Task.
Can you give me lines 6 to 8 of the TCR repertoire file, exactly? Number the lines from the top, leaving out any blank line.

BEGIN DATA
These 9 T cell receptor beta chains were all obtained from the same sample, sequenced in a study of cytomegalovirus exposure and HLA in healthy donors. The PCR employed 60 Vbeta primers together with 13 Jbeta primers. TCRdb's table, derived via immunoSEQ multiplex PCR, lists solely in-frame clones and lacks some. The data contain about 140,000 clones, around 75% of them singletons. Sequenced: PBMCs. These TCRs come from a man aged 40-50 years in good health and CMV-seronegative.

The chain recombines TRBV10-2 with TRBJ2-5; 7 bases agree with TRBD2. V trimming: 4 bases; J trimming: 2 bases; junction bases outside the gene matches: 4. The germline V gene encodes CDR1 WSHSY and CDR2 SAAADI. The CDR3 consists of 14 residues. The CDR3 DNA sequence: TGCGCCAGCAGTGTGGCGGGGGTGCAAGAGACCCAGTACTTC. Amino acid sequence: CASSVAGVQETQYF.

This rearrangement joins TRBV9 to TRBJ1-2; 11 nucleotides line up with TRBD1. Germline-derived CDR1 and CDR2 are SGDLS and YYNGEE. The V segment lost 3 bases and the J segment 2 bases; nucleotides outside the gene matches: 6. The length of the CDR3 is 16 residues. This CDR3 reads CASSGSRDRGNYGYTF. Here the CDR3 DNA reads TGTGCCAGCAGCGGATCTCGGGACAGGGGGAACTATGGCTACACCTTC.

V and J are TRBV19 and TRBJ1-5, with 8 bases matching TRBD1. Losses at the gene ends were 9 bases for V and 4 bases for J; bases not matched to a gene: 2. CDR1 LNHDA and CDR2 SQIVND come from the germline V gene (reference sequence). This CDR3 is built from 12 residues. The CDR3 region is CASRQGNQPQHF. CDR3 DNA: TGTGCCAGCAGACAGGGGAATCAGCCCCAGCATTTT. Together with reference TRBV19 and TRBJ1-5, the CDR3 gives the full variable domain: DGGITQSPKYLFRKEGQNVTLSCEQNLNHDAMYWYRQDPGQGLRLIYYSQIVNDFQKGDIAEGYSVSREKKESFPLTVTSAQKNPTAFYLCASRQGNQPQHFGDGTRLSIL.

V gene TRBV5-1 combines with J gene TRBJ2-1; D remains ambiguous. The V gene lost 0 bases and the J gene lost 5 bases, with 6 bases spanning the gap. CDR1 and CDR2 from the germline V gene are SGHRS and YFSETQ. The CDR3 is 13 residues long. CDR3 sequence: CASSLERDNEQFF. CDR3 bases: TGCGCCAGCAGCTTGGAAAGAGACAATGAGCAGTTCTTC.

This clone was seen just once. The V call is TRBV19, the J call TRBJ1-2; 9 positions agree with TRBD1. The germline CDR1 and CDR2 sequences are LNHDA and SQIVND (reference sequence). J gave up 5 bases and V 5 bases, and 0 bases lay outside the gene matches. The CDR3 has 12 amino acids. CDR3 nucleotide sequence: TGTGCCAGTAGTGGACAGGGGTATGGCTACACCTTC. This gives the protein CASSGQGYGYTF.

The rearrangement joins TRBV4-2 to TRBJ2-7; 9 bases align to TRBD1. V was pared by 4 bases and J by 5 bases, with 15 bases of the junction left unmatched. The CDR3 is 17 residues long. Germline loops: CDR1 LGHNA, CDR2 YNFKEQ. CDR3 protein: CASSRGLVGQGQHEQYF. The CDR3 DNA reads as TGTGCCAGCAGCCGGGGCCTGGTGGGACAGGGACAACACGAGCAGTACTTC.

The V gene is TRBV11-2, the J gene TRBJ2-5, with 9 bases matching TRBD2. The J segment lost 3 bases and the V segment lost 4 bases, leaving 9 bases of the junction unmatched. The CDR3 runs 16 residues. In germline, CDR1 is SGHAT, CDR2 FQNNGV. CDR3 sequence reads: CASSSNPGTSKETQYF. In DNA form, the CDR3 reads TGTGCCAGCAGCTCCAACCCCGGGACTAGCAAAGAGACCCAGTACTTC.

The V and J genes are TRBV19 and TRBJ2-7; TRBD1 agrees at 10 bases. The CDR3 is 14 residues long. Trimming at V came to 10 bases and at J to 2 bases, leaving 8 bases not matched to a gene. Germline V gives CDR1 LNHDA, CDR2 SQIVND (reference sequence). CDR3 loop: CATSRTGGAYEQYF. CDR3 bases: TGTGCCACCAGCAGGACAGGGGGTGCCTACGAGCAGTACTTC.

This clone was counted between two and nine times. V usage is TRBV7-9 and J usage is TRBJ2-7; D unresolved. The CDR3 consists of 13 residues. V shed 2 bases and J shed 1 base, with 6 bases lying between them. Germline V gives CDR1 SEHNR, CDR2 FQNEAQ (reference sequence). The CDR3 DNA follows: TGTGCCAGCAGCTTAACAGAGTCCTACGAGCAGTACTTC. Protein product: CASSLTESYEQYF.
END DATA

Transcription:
This clone was seen just once. The V call is TRBV19, the J call TRBJ1-2; 9 positions agree with TRBD1. The germline CDR1 and CDR2 sequences are LNHDA and SQIVND (reference sequence). J gave up 5 bases and V 5 bases, and 0 bases lay outside the gene matches. The CDR3 has 12 amino acids. CDR3 nucleotide sequence: TGTGCCAGTAGTGGACAGGGGTATGGCTACACCTTC. This gives the protein CASSGQGYGYTF.

The rearrangement joins TRBV4-2 to TRBJ2-7; 9 bases align to TRBD1. V was pared by 4 bases and J by 5 bases, with 15 bases of the junction left unmatched. The CDR3 is 17 residues long. Germline loops: CDR1 LGHNA, CDR2 YNFKEQ. CDR3 protein: CASSRGLVGQGQHEQYF. The CDR3 DNA reads as TGTGCCAGCAGCCGGGGCCTGGTGGGACAGGGACAACACGAGCAGTACTTC.

The V gene is TRBV11-2, the J gene TRBJ2-5, with 9 bases matching TRBD2. The J segment lost 3 bases and the V segment lost 4 bases, leaving 9 bases of the junction unmatched. The CDR3 runs 16 residues. In germline, CDR1 is SGHAT, CDR2 FQNNGV. CDR3 sequence reads: CASSSNPGTSKETQYF. In DNA form, the CDR3 reads TGTGCCAGCAGCTCCAACCCCGGGACTAGCAAAGAGACCCAGTACTTC.